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Steve Jobs has a lot to celebrate.  As Chairman and CEO of Apple, Inc. Jobs has directed the company’s remarkable growth from niche-market computing to introducing a revolutionary new phone and dominating the mp3 player market. Since therelease of the iPod mp3 player in October 2001, the unit – and it’s many variations (including the Shuffle, Nano, and Mini) – has gone on to sell over 173 million worldwide, becoming the best-selling digital player in history.

Apple hasn’t stopped innovating even though with its market dominance the firm could afford to take a break.  After the runaway popularity of the AT&T-exclusive iPod phone, developers started to work on how to combine the user-friendly interface of the phone with the proven features of the iPod.  Available in 8, 16, and 32 GB models, theiPod Touch integrates touch-screen and digital player technology with internet access – giving consumers the ability to access email accounts, the iTunes store, current weather, and even a GPS-synced maps application. And it plays music too.

It can take a little while to adapt to life without the ‘click-wheel’ – the iPod design feature that distanced the player from the rest of the products on the market.  Intuitive and elegant, the ‘click-wheel’ has become such an essential part of the device that I almost wish they had included a ‘virtual’ wheel option.  After its initial set-up (which generally takes under an hour), and the slightly more time-consuming learning curve, the iPod Touch has proven itself to be, no surprise here, an excellent gadget – but one that less useful for its music-playing abilities and more for its add-ons.

As a music player, the Touch is a perfect evolution from the earlier iterations – high quality audio meets smart, sleek design (although for the stalwart, the iPod Classic is still available – with larger storage than ever before). From the home screen, your music collection is easily accessible with one touch, and there are several ways to view your library. The large, crisp album art is also a welcome addition for those of us who can still vividly recall the age when record packaging was as important as the music. And there is no longer the need to scroll through your entire collection when looking for a song or artist, as one touch on the right side of the screen will take you directly to the corresponding letter.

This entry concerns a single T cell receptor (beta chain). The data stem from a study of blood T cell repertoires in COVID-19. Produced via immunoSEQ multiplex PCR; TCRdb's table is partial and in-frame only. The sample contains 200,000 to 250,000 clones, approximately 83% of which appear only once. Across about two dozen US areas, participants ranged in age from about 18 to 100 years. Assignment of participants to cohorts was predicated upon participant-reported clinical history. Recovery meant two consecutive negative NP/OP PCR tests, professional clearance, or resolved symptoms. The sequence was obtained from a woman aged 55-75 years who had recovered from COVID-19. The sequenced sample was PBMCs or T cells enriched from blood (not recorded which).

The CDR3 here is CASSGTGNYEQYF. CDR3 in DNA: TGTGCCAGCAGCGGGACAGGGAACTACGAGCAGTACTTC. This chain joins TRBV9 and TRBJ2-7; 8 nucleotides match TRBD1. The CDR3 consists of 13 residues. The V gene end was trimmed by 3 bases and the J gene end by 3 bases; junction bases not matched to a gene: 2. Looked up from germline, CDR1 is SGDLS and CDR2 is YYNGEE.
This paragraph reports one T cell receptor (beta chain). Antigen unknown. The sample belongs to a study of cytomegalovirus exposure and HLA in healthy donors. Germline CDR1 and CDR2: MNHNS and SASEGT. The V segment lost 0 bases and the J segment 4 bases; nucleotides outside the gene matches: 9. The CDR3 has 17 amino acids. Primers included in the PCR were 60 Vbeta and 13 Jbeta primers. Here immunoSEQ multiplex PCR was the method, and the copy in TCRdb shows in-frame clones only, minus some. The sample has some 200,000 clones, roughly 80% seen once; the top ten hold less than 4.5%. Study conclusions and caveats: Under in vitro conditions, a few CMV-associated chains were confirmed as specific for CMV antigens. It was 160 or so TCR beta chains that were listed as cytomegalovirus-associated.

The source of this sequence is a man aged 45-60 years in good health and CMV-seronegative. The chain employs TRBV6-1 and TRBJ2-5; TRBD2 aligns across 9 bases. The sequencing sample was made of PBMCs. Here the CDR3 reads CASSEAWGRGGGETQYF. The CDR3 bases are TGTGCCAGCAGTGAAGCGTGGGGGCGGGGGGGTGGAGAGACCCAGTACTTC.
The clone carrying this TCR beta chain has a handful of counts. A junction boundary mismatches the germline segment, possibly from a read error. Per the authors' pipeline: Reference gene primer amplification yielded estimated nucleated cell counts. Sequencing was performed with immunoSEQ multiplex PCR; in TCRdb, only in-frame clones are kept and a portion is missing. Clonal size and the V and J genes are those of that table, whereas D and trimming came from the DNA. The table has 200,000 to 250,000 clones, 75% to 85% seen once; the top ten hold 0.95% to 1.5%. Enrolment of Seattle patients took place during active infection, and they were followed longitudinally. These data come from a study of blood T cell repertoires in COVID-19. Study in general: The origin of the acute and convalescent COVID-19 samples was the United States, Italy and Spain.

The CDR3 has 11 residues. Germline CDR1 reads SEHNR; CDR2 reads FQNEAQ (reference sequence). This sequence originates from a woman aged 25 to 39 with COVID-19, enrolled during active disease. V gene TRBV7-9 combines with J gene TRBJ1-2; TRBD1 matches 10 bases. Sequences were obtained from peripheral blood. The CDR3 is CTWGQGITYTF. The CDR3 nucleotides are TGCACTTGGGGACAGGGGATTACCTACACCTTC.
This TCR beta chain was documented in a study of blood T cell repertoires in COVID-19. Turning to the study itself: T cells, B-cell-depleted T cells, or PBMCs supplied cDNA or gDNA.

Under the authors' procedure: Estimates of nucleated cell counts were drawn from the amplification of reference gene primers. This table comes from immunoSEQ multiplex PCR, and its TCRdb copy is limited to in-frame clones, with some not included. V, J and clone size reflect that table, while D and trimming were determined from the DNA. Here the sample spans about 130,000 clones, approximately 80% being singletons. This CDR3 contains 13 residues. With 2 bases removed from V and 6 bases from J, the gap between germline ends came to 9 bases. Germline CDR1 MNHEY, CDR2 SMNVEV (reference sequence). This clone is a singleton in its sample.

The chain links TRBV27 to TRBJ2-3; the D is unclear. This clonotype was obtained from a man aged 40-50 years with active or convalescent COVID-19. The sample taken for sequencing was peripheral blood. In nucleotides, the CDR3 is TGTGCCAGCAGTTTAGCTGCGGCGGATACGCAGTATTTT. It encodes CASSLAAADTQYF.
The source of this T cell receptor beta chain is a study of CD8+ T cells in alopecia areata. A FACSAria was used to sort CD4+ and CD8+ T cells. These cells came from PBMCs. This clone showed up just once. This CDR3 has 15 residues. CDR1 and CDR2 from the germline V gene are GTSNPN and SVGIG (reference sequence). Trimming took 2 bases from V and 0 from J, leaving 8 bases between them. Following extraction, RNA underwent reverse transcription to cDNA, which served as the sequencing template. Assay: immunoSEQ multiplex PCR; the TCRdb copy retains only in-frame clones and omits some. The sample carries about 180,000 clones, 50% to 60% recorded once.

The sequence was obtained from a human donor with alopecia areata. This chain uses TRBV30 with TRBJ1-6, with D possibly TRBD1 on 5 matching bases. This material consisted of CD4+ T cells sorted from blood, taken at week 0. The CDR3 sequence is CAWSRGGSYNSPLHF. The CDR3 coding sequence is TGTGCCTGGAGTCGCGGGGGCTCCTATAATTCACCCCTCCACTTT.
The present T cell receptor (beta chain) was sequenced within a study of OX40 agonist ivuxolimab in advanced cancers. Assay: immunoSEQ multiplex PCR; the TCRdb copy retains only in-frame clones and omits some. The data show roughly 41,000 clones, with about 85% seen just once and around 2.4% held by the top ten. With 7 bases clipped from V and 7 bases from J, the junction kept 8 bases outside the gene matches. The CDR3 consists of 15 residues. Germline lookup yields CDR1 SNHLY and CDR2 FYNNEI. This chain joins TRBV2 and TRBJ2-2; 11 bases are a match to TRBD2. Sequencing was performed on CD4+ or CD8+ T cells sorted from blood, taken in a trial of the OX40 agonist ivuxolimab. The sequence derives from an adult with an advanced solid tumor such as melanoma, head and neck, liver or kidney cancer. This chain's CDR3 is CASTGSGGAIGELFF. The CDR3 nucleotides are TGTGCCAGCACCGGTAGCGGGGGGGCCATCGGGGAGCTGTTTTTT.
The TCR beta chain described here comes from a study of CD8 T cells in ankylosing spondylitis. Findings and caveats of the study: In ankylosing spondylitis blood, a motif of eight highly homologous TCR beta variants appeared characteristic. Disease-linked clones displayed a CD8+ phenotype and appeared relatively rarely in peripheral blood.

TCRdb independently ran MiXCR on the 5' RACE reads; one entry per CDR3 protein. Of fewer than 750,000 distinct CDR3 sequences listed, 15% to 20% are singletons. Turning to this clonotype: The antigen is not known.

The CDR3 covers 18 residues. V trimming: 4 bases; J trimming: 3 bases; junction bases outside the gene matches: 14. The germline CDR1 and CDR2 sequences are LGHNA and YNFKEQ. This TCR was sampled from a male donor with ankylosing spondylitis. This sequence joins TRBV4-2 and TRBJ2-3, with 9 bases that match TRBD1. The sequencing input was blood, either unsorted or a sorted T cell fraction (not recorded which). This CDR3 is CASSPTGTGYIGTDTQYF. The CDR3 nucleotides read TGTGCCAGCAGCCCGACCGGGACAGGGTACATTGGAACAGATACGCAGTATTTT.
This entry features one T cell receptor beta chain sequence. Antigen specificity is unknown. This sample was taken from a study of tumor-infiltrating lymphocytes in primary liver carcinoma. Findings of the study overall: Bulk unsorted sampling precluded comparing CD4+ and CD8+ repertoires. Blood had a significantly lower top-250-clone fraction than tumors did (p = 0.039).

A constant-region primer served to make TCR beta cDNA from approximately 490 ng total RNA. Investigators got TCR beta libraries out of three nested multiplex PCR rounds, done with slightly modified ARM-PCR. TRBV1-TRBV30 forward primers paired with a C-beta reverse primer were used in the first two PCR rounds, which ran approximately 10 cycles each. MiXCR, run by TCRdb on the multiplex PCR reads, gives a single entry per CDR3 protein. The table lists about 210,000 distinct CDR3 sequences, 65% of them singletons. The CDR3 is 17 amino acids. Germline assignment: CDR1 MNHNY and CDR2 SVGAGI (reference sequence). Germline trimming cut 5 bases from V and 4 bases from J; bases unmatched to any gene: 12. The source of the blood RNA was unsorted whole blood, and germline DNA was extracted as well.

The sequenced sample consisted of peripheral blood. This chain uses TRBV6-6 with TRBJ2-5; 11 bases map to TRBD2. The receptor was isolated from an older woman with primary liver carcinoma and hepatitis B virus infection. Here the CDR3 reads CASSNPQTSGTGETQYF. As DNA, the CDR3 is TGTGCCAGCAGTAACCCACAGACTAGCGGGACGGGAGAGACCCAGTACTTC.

However, the Touch is just as compelling for all its other functions. The addition of wi-fi has transformed the product from a one-trick pony, into a versatile, on-the-go machine. I can access my web-based email, surf the web, update my calendar, watch YouTube videos and even check stock prices. And, with direct access to the iTunes store, you can download purchased music and video directly to the device, saving the step of syncing with your home computer. (Syncing music and files can sometimes be problematic fi you don’t stay up to date with the latest iTunes software.)

And, taking advantage of another iPhone feature, Touch users can also access the App store – which has an application (or app) for everything from city searches, to learning a new language. Some of the apps can only be used with the specific functions of the iPhone (i.e. the camera), but given the wide range of both free and paid programs, you’ll no doubt be able to find the right app for the job.



iPod Touch fan commercial

Like most Apple products, the iPod Touch is not cheap – all that brilliant design and name recognition comes with a price. For a 2nd Generation iPod Touch, you’ll pay from $229 for the 8GB version, to $399 for 32GB of storage. But on the whole, this product is well worth it, especially if you have not yet made the leap from simple cell phone to a smartphone that can handle the various portals of communication we use today. From responding to emails on the fly, to viewing the latest viral videos, the iPod Touch can (almost) do it all.